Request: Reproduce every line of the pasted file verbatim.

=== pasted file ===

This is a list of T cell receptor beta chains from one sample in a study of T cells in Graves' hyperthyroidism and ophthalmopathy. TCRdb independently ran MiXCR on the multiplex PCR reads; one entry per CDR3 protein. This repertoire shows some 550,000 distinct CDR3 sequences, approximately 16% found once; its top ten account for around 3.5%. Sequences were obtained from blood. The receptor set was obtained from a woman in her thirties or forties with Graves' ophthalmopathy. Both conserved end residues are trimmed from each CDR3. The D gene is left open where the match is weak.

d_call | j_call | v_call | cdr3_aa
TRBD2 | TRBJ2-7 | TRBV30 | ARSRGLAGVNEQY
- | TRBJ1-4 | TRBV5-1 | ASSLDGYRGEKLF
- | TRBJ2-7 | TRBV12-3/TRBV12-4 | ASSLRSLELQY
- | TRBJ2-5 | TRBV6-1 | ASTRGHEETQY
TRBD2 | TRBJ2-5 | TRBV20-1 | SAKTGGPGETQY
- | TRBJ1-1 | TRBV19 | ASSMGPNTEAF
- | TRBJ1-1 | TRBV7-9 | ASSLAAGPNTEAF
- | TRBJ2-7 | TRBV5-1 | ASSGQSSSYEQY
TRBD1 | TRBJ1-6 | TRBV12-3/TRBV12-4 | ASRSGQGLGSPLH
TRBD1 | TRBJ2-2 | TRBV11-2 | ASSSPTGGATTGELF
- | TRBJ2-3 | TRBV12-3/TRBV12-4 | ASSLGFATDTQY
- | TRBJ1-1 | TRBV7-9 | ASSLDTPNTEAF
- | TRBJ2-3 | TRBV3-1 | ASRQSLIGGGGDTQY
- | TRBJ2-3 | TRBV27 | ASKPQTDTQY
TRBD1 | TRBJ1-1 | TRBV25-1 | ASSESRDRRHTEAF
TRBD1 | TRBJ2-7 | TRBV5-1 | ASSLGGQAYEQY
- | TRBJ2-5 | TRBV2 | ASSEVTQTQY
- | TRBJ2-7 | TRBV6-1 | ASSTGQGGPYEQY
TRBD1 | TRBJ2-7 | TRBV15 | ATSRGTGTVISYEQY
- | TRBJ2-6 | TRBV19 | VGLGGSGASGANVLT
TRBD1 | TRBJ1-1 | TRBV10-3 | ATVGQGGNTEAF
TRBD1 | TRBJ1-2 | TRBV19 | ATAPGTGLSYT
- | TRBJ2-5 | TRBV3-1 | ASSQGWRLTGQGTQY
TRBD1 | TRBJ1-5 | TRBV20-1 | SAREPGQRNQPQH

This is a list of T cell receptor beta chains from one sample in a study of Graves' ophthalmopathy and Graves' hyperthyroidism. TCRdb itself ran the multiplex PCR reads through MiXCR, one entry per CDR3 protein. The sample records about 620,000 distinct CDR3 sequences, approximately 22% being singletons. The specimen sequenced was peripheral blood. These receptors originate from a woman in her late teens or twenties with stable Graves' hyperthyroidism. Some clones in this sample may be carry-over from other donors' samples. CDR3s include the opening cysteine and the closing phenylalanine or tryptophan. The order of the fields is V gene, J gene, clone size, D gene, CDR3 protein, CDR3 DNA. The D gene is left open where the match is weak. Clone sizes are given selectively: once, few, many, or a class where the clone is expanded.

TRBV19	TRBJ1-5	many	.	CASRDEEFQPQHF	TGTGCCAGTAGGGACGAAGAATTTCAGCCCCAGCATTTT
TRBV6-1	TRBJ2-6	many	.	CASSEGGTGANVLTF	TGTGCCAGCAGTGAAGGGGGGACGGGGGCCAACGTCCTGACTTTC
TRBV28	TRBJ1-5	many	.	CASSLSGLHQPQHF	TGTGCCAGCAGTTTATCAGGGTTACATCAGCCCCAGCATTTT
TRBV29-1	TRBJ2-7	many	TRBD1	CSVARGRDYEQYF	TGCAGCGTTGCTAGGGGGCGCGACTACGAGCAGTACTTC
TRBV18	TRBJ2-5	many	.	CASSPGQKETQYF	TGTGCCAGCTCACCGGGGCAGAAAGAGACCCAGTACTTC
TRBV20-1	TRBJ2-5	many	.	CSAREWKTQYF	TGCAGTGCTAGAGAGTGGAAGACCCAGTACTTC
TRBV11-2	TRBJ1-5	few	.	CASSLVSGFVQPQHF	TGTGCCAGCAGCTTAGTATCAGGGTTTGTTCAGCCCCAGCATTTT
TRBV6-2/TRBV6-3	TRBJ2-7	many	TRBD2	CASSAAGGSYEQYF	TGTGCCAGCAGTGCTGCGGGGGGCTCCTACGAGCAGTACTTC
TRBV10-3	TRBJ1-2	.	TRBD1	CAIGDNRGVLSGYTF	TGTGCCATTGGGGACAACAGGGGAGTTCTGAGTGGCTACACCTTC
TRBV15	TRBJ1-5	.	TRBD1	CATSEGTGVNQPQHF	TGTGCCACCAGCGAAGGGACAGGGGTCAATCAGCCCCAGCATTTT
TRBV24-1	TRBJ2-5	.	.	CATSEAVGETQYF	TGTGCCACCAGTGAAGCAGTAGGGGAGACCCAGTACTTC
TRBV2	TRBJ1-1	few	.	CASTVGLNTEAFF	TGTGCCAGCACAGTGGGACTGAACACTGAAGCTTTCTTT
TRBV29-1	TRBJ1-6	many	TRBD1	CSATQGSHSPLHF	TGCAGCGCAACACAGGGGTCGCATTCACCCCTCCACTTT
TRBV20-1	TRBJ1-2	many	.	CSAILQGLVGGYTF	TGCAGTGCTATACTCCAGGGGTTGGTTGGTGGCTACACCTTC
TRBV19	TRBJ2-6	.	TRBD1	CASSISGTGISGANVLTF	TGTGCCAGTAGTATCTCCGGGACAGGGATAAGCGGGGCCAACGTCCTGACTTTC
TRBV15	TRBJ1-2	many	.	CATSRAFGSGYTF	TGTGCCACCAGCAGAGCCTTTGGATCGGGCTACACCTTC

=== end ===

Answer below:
This is a list of T cell receptor beta chains from one sample in a study of T cells in Graves' hyperthyroidism and ophthalmopathy. TCRdb independently ran MiXCR on the multiplex PCR reads; one entry per CDR3 protein. This repertoire shows some 550,000 distinct CDR3 sequences, approximately 16% found once; its top ten account for around 3.5%. Sequences were obtained from blood. The receptor set was obtained from a woman in her thirties or forties with Graves' ophthalmopathy. Both conserved end residues are trimmed from each CDR3. The D gene is left open where the match is weak.

d_call | j_call | v_call | cdr3_aa
TRBD2 | TRBJ2-7 | TRBV30 | ARSRGLAGVNEQY
- | TRBJ1-4 | TRBV5-1 | ASSLDGYRGEKLF
- | TRBJ2-7 | TRBV12-3/TRBV12-4 | ASSLRSLELQY
- | TRBJ2-5 | TRBV6-1 | ASTRGHEETQY
TRBD2 | TRBJ2-5 | TRBV20-1 | SAKTGGPGETQY
- | TRBJ1-1 | TRBV19 | ASSMGPNTEAF
- | TRBJ1-1 | TRBV7-9 | ASSLAAGPNTEAF
- | TRBJ2-7 | TRBV5-1 | ASSGQSSSYEQY
TRBD1 | TRBJ1-6 | TRBV12-3/TRBV12-4 | ASRSGQGLGSPLH
TRBD1 | TRBJ2-2 | TRBV11-2 | ASSSPTGGATTGELF
- | TRBJ2-3 | TRBV12-3/TRBV12-4 | ASSLGFATDTQY
- | TRBJ1-1 | TRBV7-9 | ASSLDTPNTEAF
- | TRBJ2-3 | TRBV3-1 | ASRQSLIGGGGDTQY
- | TRBJ2-3 | TRBV27 | ASKPQTDTQY
TRBD1 | TRBJ1-1 | TRBV25-1 | ASSESRDRRHTEAF
TRBD1 | TRBJ2-7 | TRBV5-1 | ASSLGGQAYEQY
- | TRBJ2-5 | TRBV2 | ASSEVTQTQY
- | TRBJ2-7 | TRBV6-1 | ASSTGQGGPYEQY
TRBD1 | TRBJ2-7 | TRBV15 | ATSRGTGTVISYEQY
- | TRBJ2-6 | TRBV19 | VGLGGSGASGANVLT
TRBD1 | TRBJ1-1 | TRBV10-3 | ATVGQGGNTEAF
TRBD1 | TRBJ1-2 | TRBV19 | ATAPGTGLSYT
- | TRBJ2-5 | TRBV3-1 | ASSQGWRLTGQGTQY
TRBD1 | TRBJ1-5 | TRBV20-1 | SAREPGQRNQPQH

This is a list of T cell receptor beta chains from one sample in a study of Graves' ophthalmopathy and Graves' hyperthyroidism. TCRdb itself ran the multiplex PCR reads through MiXCR, one entry per CDR3 protein. The sample records about 620,000 distinct CDR3 sequences, approximately 22% being singletons. The specimen sequenced was peripheral blood. These receptors originate from a woman in her late teens or twenties with stable Graves' hyperthyroidism. Some clones in this sample may be carry-over from other donors' samples. CDR3s include the opening cysteine and the closing phenylalanine or tryptophan. The order of the fields is V gene, J gene, clone size, D gene, CDR3 protein, CDR3 DNA. The D gene is left open where the match is weak. Clone sizes are given selectively: once, few, many, or a class where the clone is expanded.

TRBV19	TRBJ1-5	many	.	CASRDEEFQPQHF	TGTGCCAGTAGGGACGAAGAATTTCAGCCCCAGCATTTT
TRBV6-1	TRBJ2-6	many	.	CASSEGGTGANVLTF	TGTGCCAGCAGTGAAGGGGGGACGGGGGCCAACGTCCTGACTTTC
TRBV28	TRBJ1-5	many	.	CASSLSGLHQPQHF	TGTGCCAGCAGTTTATCAGGGTTACATCAGCCCCAGCATTTT
TRBV29-1	TRBJ2-7	many	TRBD1	CSVARGRDYEQYF	TGCAGCGTTGCTAGGGGGCGCGACTACGAGCAGTACTTC
TRBV18	TRBJ2-5	many	.	CASSPGQKETQYF	TGTGCCAGCTCACCGGGGCAGAAAGAGACCCAGTACTTC
TRBV20-1	TRBJ2-5	many	.	CSAREWKTQYF	TGCAGTGCTAGAGAGTGGAAGACCCAGTACTTC
TRBV11-2	TRBJ1-5	few	.	CASSLVSGFVQPQHF	TGTGCCAGCAGCTTAGTATCAGGGTTTGTTCAGCCCCAGCATTTT
TRBV6-2/TRBV6-3	TRBJ2-7	many	TRBD2	CASSAAGGSYEQYF	TGTGCCAGCAGTGCTGCGGGGGGCTCCTACGAGCAGTACTTC
TRBV10-3	TRBJ1-2	.	TRBD1	CAIGDNRGVLSGYTF	TGTGCCATTGGGGACAACAGGGGAGTTCTGAGTGGCTACACCTTC
TRBV15	TRBJ1-5	.	TRBD1	CATSEGTGVNQPQHF	TGTGCCACCAGCGAAGGGACAGGGGTCAATCAGCCCCAGCATTTT
TRBV24-1	TRBJ2-5	.	.	CATSEAVGETQYF	TGTGCCACCAGTGAAGCAGTAGGGGAGACCCAGTACTTC
TRBV2	TRBJ1-1	few	.	CASTVGLNTEAFF	TGTGCCAGCACAGTGGGACTGAACACTGAAGCTTTCTTT
TRBV29-1	TRBJ1-6	many	TRBD1	CSATQGSHSPLHF	TGCAGCGCAACACAGGGGTCGCATTCACCCCTCCACTTT
TRBV20-1	TRBJ1-2	many	.	CSAILQGLVGGYTF	TGCAGTGCTATACTCCAGGGGTTGGTTGGTGGCTACACCTTC
TRBV19	TRBJ2-6	.	TRBD1	CASSISGTGISGANVLTF	TGTGCCAGTAGTATCTCCGGGACAGGGATAAGCGGGGCCAACGTCCTGACTTTC
TRBV15	TRBJ1-2	many	.	CATSRAFGSGYTF	TGTGCCACCAGCAGAGCCTTTGGATCGGGCTACACCTTC